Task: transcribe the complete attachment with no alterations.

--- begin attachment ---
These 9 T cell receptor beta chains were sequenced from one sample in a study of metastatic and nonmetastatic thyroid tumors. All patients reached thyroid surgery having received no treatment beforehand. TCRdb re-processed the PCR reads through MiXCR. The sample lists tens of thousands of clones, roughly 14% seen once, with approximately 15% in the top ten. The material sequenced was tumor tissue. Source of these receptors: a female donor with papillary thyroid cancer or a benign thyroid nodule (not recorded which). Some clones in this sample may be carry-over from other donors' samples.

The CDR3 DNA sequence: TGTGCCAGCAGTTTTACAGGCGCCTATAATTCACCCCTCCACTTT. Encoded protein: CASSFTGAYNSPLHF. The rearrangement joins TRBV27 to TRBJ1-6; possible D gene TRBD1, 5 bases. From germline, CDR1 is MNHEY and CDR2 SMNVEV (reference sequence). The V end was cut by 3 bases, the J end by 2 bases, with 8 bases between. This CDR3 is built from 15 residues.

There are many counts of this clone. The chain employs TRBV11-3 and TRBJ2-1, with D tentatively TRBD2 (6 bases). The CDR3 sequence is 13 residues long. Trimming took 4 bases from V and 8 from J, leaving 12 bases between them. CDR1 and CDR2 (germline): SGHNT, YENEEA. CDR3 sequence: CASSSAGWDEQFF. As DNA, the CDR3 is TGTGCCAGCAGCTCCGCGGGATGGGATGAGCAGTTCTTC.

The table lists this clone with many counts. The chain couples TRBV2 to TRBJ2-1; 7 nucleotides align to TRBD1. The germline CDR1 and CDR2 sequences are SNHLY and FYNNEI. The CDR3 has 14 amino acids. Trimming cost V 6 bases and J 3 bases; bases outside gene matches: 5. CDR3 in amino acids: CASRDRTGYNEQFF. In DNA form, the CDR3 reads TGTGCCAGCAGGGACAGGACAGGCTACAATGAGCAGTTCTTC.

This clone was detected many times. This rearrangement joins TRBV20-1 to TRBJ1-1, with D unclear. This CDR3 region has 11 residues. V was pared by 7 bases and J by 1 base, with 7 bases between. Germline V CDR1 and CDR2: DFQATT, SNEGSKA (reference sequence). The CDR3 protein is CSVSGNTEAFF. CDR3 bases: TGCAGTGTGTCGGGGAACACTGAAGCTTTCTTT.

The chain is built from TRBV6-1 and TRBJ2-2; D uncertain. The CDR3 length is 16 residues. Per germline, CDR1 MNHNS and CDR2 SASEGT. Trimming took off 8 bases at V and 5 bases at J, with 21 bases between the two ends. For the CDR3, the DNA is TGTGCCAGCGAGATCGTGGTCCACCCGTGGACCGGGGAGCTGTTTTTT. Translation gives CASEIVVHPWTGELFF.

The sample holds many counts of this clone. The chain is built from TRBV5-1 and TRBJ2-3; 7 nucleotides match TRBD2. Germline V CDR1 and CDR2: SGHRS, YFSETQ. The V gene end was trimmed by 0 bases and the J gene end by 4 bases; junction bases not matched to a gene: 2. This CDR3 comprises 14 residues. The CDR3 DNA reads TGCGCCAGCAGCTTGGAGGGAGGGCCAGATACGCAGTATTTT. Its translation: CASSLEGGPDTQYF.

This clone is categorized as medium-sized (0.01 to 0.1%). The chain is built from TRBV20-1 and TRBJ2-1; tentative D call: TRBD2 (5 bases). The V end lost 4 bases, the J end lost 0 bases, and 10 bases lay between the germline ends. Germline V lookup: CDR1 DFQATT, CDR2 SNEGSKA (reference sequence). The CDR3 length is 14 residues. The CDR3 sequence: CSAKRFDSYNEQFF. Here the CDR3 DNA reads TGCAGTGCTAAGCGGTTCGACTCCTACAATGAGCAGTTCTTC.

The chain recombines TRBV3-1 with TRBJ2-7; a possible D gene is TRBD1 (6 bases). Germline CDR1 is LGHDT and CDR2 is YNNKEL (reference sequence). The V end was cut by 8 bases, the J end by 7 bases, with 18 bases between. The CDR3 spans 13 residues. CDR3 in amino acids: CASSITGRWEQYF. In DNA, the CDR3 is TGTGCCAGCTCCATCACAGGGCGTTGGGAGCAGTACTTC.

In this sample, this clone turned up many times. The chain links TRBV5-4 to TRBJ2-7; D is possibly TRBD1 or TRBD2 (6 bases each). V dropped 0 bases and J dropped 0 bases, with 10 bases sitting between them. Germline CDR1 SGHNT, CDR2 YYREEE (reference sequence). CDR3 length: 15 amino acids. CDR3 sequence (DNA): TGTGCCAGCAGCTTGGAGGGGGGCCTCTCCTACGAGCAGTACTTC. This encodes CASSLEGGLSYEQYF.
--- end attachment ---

These 9 T cell receptor beta chains were sequenced from one sample in a study of metastatic and nonmetastatic thyroid tumors. All patients reached thyroid surgery having received no treatment beforehand. TCRdb re-processed the PCR reads through MiXCR. The sample lists tens of thousands of clones, roughly 14% seen once, with approximately 15% in the top ten. The material sequenced was tumor tissue. Source of these receptors: a female donor with papillary thyroid cancer or a benign thyroid nodule (not recorded which). Some clones in this sample may be carry-over from other donors' samples.

The CDR3 DNA sequence: TGTGCCAGCAGTTTTACAGGCGCCTATAATTCACCCCTCCACTTT. Encoded protein: CASSFTGAYNSPLHF. The rearrangement joins TRBV27 to TRBJ1-6; possible D gene TRBD1, 5 bases. From germline, CDR1 is MNHEY and CDR2 SMNVEV (reference sequence). The V end was cut by 3 bases, the J end by 2 bases, with 8 bases between. This CDR3 is built from 15 residues.

There are many counts of this clone. The chain employs TRBV11-3 and TRBJ2-1, with D tentatively TRBD2 (6 bases). The CDR3 sequence is 13 residues long. Trimming took 4 bases from V and 8 from J, leaving 12 bases between them. CDR1 and CDR2 (germline): SGHNT, YENEEA. CDR3 sequence: CASSSAGWDEQFF. As DNA, the CDR3 is TGTGCCAGCAGCTCCGCGGGATGGGATGAGCAGTTCTTC.

The table lists this clone with many counts. The chain couples TRBV2 to TRBJ2-1; 7 nucleotides align to TRBD1. The germline CDR1 and CDR2 sequences are SNHLY and FYNNEI. The CDR3 has 14 amino acids. Trimming cost V 6 bases and J 3 bases; bases outside gene matches: 5. CDR3 in amino acids: CASRDRTGYNEQFF. In DNA form, the CDR3 reads TGTGCCAGCAGGGACAGGACAGGCTACAATGAGCAGTTCTTC.

This clone was detected many times. This rearrangement joins TRBV20-1 to TRBJ1-1, with D unclear. This CDR3 region has 11 residues. V was pared by 7 bases and J by 1 base, with 7 bases between. Germline V CDR1 and CDR2: DFQATT, SNEGSKA (reference sequence). The CDR3 protein is CSVSGNTEAFF. CDR3 bases: TGCAGTGTGTCGGGGAACACTGAAGCTTTCTTT.

The chain is built from TRBV6-1 and TRBJ2-2; D uncertain. The CDR3 length is 16 residues. Per germline, CDR1 MNHNS and CDR2 SASEGT. Trimming took off 8 bases at V and 5 bases at J, with 21 bases between the two ends. For the CDR3, the DNA is TGTGCCAGCGAGATCGTGGTCCACCCGTGGACCGGGGAGCTGTTTTTT. Translation gives CASEIVVHPWTGELFF.

The sample holds many counts of this clone. The chain is built from TRBV5-1 and TRBJ2-3; 7 nucleotides match TRBD2. Germline V CDR1 and CDR2: SGHRS, YFSETQ. The V gene end was trimmed by 0 bases and the J gene end by 4 bases; junction bases not matched to a gene: 2. This CDR3 comprises 14 residues. The CDR3 DNA reads TGCGCCAGCAGCTTGGAGGGAGGGCCAGATACGCAGTATTTT. Its translation: CASSLEGGPDTQYF.

This clone is categorized as medium-sized (0.01 to 0.1%). The chain is built from TRBV20-1 and TRBJ2-1; tentative D call: TRBD2 (5 bases). The V end lost 4 bases, the J end lost 0 bases, and 10 bases lay between the germline ends. Germline V lookup: CDR1 DFQATT, CDR2 SNEGSKA (reference sequence). The CDR3 length is 14 residues. The CDR3 sequence: CSAKRFDSYNEQFF. Here the CDR3 DNA reads TGCAGTGCTAAGCGGTTCGACTCCTACAATGAGCAGTTCTTC.

The chain recombines TRBV3-1 with TRBJ2-7; a possible D gene is TRBD1 (6 bases). Germline CDR1 is LGHDT and CDR2 is YNNKEL (reference sequence). The V end was cut by 8 bases, the J end by 7 bases, with 18 bases between. The CDR3 spans 13 residues. CDR3 in amino acids: CASSITGRWEQYF. In DNA, the CDR3 is TGTGCCAGCTCCATCACAGGGCGTTGGGAGCAGTACTTC.

In this sample, this clone turned up many times. The chain links TRBV5-4 to TRBJ2-7; D is possibly TRBD1 or TRBD2 (6 bases each). V dropped 0 bases and J dropped 0 bases, with 10 bases sitting between them. Germline CDR1 SGHNT, CDR2 YYREEE (reference sequence). CDR3 length: 15 amino acids. CDR3 sequence (DNA): TGTGCCAGCAGCTTGGAGGGGGGCCTCTCCTACGAGCAGTACTTC. This encodes CASSLEGGLSYEQYF.